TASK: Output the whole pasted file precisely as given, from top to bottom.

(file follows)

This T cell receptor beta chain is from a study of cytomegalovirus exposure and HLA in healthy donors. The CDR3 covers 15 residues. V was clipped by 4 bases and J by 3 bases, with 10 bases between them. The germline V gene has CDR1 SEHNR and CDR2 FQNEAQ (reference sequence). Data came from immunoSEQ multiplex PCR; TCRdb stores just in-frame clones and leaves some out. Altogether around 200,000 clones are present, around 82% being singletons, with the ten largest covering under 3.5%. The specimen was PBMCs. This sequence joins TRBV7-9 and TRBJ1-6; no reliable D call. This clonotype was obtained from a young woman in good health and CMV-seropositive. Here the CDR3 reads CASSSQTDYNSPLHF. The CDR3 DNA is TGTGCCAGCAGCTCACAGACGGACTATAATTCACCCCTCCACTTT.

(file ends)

This T cell receptor beta chain is from a study of cytomegalovirus exposure and HLA in healthy donors. The CDR3 covers 15 residues. V was clipped by 4 bases and J by 3 bases, with 10 bases between them. The germline V gene has CDR1 SEHNR and CDR2 FQNEAQ (reference sequence). Data came from immunoSEQ multiplex PCR; TCRdb stores just in-frame clones and leaves some out. Altogether around 200,000 clones are present, around 82% being singletons, with the ten largest covering under 3.5%. The specimen was PBMCs. This sequence joins TRBV7-9 and TRBJ1-6; no reliable D call. This clonotype was obtained from a young woman in good health and CMV-seropositive. Here the CDR3 reads CASSSQTDYNSPLHF. The CDR3 DNA is TGTGCCAGCAGCTCACAGACGGACTATAATTCACCCCTCCACTTT.